Online Gambling Legislation on Michigan Senate Calendar

MichiganProposals to regulate online gambling in the Great Lakes State have appeared on the calendar of events for the closing session of the Michigan Senate.

Towards the end of April, Michigan Senator Mike Kowell introduced [geolink href=””]SB 889[/geolink] – the “Lawful Internet Gaming Act”. After a quick flurry of activity, the bill was passed by the Senate Regulatory Reform Committee [geolink href=””]in June[/geolink], and was expected to never be heard of again in 2016.

However, the bill has appeared of the calendar of events for the closing session of the Michigan Senate and, although occupying a lowly position among the “General Orders” to be discussed, the regulation of [geolink href=””]online gambling in Michigan[/geolink] could progress to a vote by the end of the legislative year (December 22).

A vote in favor of the bill would not ensure its enactment. The proposals would still have to be passed by the House of Representatives. Furthermore, there are significant objections to the bill and a negative Fiscal Impact statement to overcome before many Senators will get enthusiastic about the bill.

What the Lawful Internet Gaming Act Proposes

The proposals as they stand do not go into a great deal of detail. Much of the nuts and bolts of the licensing and regulating procedure will be left to a yet-to-be-created Division of Internet Gambling, who will also be responsible for introducing player protection measures (none exist at present).

What is known is that SB 889 will make the provision of online poker and certain casino games legal in the state of Michigan. Up to eight five-year licenses will be issued to Michigan-based commercial and tribal casinos, with prospective operators having to pay $100,000 when submitting their applications.

If their applications are accepted, licensed operators will have to pay a fee of $5 million that can be used as a credit towards their tax liabilities. The proposed tax rate is 10% on gross gaming revenue, which hopefully means that licensed operators will not have to charge players high levels of rake.

Where the Objections are Coming From

Ignoring the usual anti-gambling objectors, there are several significant legal and policy questions. One of the most relevant legal issues concerns whether or not the legalization and regulation of online gambling constitutes an expansion of gambling. As pointed out by David Murley – the Deputy Director of Michigan´s Gaming Control Board – [geolink href=””]at the May hearing of the Regulatory Reform Committee[/geolink]:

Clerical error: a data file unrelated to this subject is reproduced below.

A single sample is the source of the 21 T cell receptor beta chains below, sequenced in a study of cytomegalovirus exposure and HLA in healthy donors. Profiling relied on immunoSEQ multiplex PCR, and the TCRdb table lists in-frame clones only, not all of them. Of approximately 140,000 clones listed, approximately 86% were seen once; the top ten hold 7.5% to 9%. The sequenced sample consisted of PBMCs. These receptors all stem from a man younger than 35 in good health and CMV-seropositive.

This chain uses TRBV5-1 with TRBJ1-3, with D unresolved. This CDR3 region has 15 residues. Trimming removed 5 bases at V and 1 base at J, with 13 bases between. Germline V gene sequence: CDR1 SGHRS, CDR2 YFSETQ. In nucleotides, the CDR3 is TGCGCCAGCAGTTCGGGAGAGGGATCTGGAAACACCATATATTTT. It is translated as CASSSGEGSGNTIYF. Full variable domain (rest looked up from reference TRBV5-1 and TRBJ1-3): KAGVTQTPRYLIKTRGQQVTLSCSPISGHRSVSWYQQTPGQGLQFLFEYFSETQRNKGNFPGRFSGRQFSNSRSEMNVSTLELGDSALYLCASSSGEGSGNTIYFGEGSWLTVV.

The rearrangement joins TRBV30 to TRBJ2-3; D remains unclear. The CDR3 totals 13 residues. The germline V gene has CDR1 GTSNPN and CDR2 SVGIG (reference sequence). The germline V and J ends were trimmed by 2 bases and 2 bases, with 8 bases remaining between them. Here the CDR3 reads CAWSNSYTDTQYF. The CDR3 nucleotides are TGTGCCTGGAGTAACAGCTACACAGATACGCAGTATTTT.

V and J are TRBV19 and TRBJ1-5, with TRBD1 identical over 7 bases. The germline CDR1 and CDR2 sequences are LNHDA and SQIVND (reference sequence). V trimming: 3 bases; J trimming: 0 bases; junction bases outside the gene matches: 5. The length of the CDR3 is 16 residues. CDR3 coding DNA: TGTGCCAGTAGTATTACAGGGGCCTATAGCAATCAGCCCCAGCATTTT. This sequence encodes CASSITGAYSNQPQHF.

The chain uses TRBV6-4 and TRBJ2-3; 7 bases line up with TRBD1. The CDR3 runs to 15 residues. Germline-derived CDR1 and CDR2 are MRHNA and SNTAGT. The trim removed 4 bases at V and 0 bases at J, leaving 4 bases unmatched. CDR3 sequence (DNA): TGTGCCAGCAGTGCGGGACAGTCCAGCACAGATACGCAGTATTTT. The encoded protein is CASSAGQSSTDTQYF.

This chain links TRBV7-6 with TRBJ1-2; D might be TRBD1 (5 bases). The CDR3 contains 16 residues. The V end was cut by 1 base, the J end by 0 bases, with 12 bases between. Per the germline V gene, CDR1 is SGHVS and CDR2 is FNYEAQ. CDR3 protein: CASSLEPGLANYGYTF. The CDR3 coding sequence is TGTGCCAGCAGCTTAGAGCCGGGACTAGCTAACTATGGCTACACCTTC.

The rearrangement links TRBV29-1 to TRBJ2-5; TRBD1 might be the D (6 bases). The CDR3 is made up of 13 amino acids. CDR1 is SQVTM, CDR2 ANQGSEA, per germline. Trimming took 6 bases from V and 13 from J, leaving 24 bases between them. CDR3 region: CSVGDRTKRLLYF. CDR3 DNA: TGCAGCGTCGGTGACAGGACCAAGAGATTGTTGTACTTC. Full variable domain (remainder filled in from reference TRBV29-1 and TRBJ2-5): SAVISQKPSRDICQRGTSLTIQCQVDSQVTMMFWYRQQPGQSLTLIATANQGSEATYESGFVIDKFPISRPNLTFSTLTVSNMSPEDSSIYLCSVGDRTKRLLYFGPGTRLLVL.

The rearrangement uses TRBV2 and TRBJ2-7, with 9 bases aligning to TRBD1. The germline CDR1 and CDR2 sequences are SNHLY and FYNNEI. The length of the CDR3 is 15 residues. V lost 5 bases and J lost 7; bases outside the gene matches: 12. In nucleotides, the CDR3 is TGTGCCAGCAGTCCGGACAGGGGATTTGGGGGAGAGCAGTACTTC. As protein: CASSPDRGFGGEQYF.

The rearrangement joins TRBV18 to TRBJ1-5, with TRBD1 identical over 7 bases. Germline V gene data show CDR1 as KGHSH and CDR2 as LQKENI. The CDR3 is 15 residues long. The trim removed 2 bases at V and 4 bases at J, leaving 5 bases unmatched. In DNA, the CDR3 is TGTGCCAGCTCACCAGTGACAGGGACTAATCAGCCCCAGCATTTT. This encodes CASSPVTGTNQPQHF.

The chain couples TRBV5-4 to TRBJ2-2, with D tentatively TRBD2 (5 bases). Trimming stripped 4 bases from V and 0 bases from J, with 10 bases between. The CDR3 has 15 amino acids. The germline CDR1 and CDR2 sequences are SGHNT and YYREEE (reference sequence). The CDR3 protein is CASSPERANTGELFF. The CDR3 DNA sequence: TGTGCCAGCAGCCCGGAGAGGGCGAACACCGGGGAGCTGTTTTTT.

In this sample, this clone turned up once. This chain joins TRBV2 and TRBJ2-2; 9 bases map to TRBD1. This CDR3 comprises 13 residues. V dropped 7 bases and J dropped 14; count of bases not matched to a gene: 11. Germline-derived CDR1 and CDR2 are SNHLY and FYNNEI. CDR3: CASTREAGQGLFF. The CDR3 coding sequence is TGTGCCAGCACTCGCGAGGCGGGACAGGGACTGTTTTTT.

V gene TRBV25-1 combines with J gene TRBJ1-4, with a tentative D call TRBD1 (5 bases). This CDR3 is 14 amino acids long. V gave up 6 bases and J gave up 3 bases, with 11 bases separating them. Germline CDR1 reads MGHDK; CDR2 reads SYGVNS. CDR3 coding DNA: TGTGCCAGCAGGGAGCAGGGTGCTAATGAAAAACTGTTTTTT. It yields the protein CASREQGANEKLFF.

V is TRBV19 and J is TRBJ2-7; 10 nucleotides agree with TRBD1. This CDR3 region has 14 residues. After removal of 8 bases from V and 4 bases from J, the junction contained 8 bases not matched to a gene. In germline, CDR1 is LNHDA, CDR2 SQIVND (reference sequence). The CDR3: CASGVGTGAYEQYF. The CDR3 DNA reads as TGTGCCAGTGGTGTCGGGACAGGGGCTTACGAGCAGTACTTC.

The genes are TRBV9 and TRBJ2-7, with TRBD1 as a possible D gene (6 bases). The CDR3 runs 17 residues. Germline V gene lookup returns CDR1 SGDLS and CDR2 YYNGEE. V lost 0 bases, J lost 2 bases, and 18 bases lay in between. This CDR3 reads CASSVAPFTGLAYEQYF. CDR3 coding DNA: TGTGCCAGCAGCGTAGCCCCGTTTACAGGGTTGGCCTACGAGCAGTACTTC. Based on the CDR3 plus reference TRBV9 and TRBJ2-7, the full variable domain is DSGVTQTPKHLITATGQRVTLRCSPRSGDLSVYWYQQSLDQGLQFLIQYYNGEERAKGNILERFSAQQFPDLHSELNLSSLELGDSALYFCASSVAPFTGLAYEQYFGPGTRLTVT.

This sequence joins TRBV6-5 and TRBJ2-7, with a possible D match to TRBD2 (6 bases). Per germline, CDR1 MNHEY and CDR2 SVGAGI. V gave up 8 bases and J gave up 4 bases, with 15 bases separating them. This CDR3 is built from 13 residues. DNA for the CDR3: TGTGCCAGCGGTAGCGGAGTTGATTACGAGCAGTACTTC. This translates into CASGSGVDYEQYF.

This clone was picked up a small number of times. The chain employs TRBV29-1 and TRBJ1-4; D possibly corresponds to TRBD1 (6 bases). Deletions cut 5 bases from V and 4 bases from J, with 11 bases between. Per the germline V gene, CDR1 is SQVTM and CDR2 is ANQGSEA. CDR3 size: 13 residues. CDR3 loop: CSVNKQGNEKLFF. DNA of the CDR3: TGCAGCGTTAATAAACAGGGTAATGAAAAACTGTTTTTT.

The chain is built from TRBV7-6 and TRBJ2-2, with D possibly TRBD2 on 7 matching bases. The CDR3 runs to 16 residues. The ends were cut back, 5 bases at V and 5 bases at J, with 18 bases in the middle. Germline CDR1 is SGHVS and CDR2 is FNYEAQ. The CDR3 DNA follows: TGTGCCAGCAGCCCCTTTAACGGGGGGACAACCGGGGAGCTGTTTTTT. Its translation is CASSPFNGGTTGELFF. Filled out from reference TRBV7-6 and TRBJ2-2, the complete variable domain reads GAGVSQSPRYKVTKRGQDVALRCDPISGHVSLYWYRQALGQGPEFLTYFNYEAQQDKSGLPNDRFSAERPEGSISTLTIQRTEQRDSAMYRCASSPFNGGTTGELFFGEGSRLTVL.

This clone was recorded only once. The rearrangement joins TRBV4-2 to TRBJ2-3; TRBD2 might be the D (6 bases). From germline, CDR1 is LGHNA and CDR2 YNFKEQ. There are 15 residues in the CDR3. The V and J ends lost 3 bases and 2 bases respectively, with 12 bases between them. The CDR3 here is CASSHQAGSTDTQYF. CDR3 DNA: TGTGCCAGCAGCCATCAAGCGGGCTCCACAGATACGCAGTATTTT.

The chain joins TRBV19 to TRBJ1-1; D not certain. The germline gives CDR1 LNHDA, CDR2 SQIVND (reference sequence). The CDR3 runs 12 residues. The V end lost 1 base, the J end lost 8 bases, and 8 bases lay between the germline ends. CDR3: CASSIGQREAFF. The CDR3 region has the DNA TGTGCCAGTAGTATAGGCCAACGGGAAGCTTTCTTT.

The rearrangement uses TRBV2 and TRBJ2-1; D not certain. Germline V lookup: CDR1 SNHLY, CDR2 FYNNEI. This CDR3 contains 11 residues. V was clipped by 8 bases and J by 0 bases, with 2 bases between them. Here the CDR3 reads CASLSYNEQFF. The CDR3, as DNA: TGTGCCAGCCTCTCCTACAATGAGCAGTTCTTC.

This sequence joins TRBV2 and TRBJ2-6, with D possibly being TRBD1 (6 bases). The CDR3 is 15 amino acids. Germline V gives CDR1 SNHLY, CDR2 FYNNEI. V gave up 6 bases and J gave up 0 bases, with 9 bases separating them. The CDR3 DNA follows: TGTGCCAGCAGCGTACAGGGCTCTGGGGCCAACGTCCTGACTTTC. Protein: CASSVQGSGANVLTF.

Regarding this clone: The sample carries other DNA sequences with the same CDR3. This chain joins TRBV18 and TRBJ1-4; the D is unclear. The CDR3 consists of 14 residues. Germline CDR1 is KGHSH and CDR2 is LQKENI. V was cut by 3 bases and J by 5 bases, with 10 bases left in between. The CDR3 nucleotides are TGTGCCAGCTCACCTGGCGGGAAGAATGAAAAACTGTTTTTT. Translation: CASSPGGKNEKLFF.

Under Article 4, Section 41 of the Michigan Constitution, any law enacted after January 1, 2004, that authorizes any form of gambling must be approved by a majority of voters in a statewide election and a majority of electors voting in the township or city where the gambling would take place.

Murley also raised concerns at the hearing that Indian tribes would have to waive their sovereign immunity if they wanted to apply for an online gambling license. This, according to Murley, would represent a violation of existing gambling compacts and could result in the withdrawal of payments to the state. Precedents exist for this scenario following the introduction of the state lottery.

The Fiscal Impact Statement is Not Good

A Fiscal Impact statement prepared to calculate the financial benefits to the state of regulated online gambling does not make healthy reading. The statement queries whether the tax revenue from online gambling would produce an overall increase to state revenues, or just be swallowed up in increased expenses for the Michigan Gaming Control Board and Division of Internet Gaming.

The statement compares the potential for tax revenues with New Jersey and notes that, although online gambling pulled in $44.3 million and $45.7 million in tax revenues for the state of New Jersey during its first two full years of operation, tax revenues from brick and mortar casinos fell by more than $20 million each year. A similar scenario in Michigan – with its lower proposed tax rate – would see a net decline in revenue for the state.

The statement also raises concerns about reduced payments from Indian tribes, high information technology costs to ensure compliance with the Lawful Internet Gaming Act, and the extra strain addition misdemeanor offences introduced by the bill would have on law enforcement, local court systems and jails. Effectively, the fiscal impact statement says that there may not be any increase in revenues to the state, but costs will certainly increase.

Jacqueline Packett
Jacqueline Packett